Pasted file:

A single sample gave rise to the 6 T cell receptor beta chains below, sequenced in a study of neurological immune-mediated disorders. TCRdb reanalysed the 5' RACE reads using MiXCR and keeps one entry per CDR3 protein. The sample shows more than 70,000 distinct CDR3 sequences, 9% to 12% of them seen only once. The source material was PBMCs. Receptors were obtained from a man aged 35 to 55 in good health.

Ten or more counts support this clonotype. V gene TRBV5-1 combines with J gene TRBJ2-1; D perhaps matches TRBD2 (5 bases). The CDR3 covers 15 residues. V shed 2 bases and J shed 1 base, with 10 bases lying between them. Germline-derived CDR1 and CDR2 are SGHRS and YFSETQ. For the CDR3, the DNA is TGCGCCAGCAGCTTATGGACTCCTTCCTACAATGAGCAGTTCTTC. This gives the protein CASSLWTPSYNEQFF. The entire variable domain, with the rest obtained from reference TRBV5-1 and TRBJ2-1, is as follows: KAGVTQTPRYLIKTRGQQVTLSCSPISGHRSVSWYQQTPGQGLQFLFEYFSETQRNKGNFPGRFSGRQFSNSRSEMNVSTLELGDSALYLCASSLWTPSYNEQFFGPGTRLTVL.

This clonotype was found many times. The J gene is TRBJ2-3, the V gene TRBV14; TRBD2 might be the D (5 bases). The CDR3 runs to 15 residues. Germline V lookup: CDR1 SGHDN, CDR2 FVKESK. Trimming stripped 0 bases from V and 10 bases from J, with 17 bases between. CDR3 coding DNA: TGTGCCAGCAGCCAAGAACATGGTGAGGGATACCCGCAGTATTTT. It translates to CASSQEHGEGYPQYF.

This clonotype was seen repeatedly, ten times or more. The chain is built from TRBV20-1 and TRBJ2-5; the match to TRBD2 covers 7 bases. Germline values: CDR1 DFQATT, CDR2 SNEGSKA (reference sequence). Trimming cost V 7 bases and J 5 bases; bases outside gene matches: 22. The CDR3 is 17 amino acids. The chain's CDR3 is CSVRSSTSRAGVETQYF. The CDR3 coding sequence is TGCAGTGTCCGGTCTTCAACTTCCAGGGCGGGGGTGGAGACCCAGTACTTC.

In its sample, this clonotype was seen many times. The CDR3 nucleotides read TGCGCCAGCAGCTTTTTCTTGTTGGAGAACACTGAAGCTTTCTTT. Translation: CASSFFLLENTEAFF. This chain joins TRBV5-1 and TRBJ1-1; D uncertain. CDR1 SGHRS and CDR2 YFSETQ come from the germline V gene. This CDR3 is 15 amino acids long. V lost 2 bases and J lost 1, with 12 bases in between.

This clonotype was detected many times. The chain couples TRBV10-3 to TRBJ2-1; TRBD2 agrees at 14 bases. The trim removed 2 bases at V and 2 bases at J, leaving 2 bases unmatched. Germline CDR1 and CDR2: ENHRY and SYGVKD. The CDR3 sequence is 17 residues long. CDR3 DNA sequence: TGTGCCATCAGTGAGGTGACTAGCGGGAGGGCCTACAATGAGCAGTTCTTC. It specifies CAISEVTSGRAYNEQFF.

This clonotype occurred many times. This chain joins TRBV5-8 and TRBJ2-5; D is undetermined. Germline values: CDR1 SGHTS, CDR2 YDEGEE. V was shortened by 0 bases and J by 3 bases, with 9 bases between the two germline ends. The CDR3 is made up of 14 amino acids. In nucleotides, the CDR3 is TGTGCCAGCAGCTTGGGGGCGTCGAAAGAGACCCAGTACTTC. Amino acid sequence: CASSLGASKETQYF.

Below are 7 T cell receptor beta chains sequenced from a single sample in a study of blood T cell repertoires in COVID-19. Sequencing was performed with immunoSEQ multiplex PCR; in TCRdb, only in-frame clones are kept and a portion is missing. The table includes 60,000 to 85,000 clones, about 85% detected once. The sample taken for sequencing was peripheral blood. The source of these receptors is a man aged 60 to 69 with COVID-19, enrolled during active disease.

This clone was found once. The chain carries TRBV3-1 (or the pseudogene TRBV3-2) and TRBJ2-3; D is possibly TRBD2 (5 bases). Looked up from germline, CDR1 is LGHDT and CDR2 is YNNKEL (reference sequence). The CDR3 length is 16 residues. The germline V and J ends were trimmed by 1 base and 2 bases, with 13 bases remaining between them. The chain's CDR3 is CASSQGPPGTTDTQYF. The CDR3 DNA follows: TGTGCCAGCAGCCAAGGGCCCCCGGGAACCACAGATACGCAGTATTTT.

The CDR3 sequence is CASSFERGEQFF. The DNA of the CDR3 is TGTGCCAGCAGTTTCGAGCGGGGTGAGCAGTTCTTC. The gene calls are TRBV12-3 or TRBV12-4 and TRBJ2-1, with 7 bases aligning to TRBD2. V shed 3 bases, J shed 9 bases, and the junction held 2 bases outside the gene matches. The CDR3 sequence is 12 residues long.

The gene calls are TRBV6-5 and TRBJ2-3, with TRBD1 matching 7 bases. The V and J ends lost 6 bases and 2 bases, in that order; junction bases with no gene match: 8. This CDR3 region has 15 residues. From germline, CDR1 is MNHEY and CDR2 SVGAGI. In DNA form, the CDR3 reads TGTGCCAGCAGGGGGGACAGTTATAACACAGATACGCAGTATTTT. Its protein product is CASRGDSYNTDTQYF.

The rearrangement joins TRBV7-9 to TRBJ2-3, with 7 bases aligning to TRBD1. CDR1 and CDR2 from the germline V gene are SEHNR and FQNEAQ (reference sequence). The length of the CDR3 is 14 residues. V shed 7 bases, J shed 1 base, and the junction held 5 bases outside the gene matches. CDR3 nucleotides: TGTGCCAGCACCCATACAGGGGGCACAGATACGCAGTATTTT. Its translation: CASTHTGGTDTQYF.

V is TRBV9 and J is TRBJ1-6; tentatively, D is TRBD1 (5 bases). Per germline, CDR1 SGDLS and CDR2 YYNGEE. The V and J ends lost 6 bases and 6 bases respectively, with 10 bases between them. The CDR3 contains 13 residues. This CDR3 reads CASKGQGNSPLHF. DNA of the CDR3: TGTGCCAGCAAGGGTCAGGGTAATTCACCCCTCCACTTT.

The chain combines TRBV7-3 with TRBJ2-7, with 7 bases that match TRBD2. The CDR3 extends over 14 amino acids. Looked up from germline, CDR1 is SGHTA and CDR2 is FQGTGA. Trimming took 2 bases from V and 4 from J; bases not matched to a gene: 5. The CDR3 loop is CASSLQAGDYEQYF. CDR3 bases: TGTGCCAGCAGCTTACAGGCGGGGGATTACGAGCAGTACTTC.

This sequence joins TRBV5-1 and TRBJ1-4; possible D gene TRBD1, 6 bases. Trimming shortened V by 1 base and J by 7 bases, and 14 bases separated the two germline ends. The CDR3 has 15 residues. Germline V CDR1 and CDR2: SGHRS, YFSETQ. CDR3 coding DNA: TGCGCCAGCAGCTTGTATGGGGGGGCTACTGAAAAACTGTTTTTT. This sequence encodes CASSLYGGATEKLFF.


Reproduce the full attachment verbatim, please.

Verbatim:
A single sample gave rise to the 6 T cell receptor beta chains below, sequenced in a study of neurological immune-mediated disorders. TCRdb reanalysed the 5' RACE reads using MiXCR and keeps one entry per CDR3 protein. The sample shows more than 70,000 distinct CDR3 sequences, 9% to 12% of them seen only once. The source material was PBMCs. Receptors were obtained from a man aged 35 to 55 in good health.

Ten or more counts support this clonotype. V gene TRBV5-1 combines with J gene TRBJ2-1; D perhaps matches TRBD2 (5 bases). The CDR3 covers 15 residues. V shed 2 bases and J shed 1 base, with 10 bases lying between them. Germline-derived CDR1 and CDR2 are SGHRS and YFSETQ. For the CDR3, the DNA is TGCGCCAGCAGCTTATGGACTCCTTCCTACAATGAGCAGTTCTTC. This gives the protein CASSLWTPSYNEQFF. The entire variable domain, with the rest obtained from reference TRBV5-1 and TRBJ2-1, is as follows: KAGVTQTPRYLIKTRGQQVTLSCSPISGHRSVSWYQQTPGQGLQFLFEYFSETQRNKGNFPGRFSGRQFSNSRSEMNVSTLELGDSALYLCASSLWTPSYNEQFFGPGTRLTVL.

This clonotype was found many times. The J gene is TRBJ2-3, the V gene TRBV14; TRBD2 might be the D (5 bases). The CDR3 runs to 15 residues. Germline V lookup: CDR1 SGHDN, CDR2 FVKESK. Trimming stripped 0 bases from V and 10 bases from J, with 17 bases between. CDR3 coding DNA: TGTGCCAGCAGCCAAGAACATGGTGAGGGATACCCGCAGTATTTT. It translates to CASSQEHGEGYPQYF.

This clonotype was seen repeatedly, ten times or more. The chain is built from TRBV20-1 and TRBJ2-5; the match to TRBD2 covers 7 bases. Germline values: CDR1 DFQATT, CDR2 SNEGSKA (reference sequence). Trimming cost V 7 bases and J 5 bases; bases outside gene matches: 22. The CDR3 is 17 amino acids. The chain's CDR3 is CSVRSSTSRAGVETQYF. The CDR3 coding sequence is TGCAGTGTCCGGTCTTCAACTTCCAGGGCGGGGGTGGAGACCCAGTACTTC.

In its sample, this clonotype was seen many times. The CDR3 nucleotides read TGCGCCAGCAGCTTTTTCTTGTTGGAGAACACTGAAGCTTTCTTT. Translation: CASSFFLLENTEAFF. This chain joins TRBV5-1 and TRBJ1-1; D uncertain. CDR1 SGHRS and CDR2 YFSETQ come from the germline V gene. This CDR3 is 15 amino acids long. V lost 2 bases and J lost 1, with 12 bases in between.

This clonotype was detected many times. The chain couples TRBV10-3 to TRBJ2-1; TRBD2 agrees at 14 bases. The trim removed 2 bases at V and 2 bases at J, leaving 2 bases unmatched. Germline CDR1 and CDR2: ENHRY and SYGVKD. The CDR3 sequence is 17 residues long. CDR3 DNA sequence: TGTGCCATCAGTGAGGTGACTAGCGGGAGGGCCTACAATGAGCAGTTCTTC. It specifies CAISEVTSGRAYNEQFF.

This clonotype occurred many times. This chain joins TRBV5-8 and TRBJ2-5; D is undetermined. Germline values: CDR1 SGHTS, CDR2 YDEGEE. V was shortened by 0 bases and J by 3 bases, with 9 bases between the two germline ends. The CDR3 is made up of 14 amino acids. In nucleotides, the CDR3 is TGTGCCAGCAGCTTGGGGGCGTCGAAAGAGACCCAGTACTTC. Amino acid sequence: CASSLGASKETQYF.

Below are 7 T cell receptor beta chains sequenced from a single sample in a study of blood T cell repertoires in COVID-19. Sequencing was performed with immunoSEQ multiplex PCR; in TCRdb, only in-frame clones are kept and a portion is missing. The table includes 60,000 to 85,000 clones, about 85% detected once. The sample taken for sequencing was peripheral blood. The source of these receptors is a man aged 60 to 69 with COVID-19, enrolled during active disease.

This clone was found once. The chain carries TRBV3-1 (or the pseudogene TRBV3-2) and TRBJ2-3; D is possibly TRBD2 (5 bases). Looked up from germline, CDR1 is LGHDT and CDR2 is YNNKEL (reference sequence). The CDR3 length is 16 residues. The germline V and J ends were trimmed by 1 base and 2 bases, with 13 bases remaining between them. The chain's CDR3 is CASSQGPPGTTDTQYF. The CDR3 DNA follows: TGTGCCAGCAGCCAAGGGCCCCCGGGAACCACAGATACGCAGTATTTT.

The CDR3 sequence is CASSFERGEQFF. The DNA of the CDR3 is TGTGCCAGCAGTTTCGAGCGGGGTGAGCAGTTCTTC. The gene calls are TRBV12-3 or TRBV12-4 and TRBJ2-1, with 7 bases aligning to TRBD2. V shed 3 bases, J shed 9 bases, and the junction held 2 bases outside the gene matches. The CDR3 sequence is 12 residues long.

The gene calls are TRBV6-5 and TRBJ2-3, with TRBD1 matching 7 bases. The V and J ends lost 6 bases and 2 bases, in that order; junction bases with no gene match: 8. This CDR3 region has 15 residues. From germline, CDR1 is MNHEY and CDR2 SVGAGI. In DNA form, the CDR3 reads TGTGCCAGCAGGGGGGACAGTTATAACACAGATACGCAGTATTTT. Its protein product is CASRGDSYNTDTQYF.

The rearrangement joins TRBV7-9 to TRBJ2-3, with 7 bases aligning to TRBD1. CDR1 and CDR2 from the germline V gene are SEHNR and FQNEAQ (reference sequence). The length of the CDR3 is 14 residues. V shed 7 bases, J shed 1 base, and the junction held 5 bases outside the gene matches. CDR3 nucleotides: TGTGCCAGCACCCATACAGGGGGCACAGATACGCAGTATTTT. Its translation: CASTHTGGTDTQYF.

V is TRBV9 and J is TRBJ1-6; tentatively, D is TRBD1 (5 bases). Per germline, CDR1 SGDLS and CDR2 YYNGEE. The V and J ends lost 6 bases and 6 bases respectively, with 10 bases between them. The CDR3 contains 13 residues. This CDR3 reads CASKGQGNSPLHF. DNA of the CDR3: TGTGCCAGCAAGGGTCAGGGTAATTCACCCCTCCACTTT.

The chain combines TRBV7-3 with TRBJ2-7, with 7 bases that match TRBD2. The CDR3 extends over 14 amino acids. Looked up from germline, CDR1 is SGHTA and CDR2 is FQGTGA. Trimming took 2 bases from V and 4 from J; bases not matched to a gene: 5. The CDR3 loop is CASSLQAGDYEQYF. CDR3 bases: TGTGCCAGCAGCTTACAGGCGGGGGATTACGAGCAGTACTTC.

This sequence joins TRBV5-1 and TRBJ1-4; possible D gene TRBD1, 6 bases. Trimming shortened V by 1 base and J by 7 bases, and 14 bases separated the two germline ends. The CDR3 has 15 residues. Germline V CDR1 and CDR2: SGHRS, YFSETQ. CDR3 coding DNA: TGCGCCAGCAGCTTGTATGGGGGGGCTACTGAAAAACTGTTTTTT. This sequence encodes CASSLYGGATEKLFF.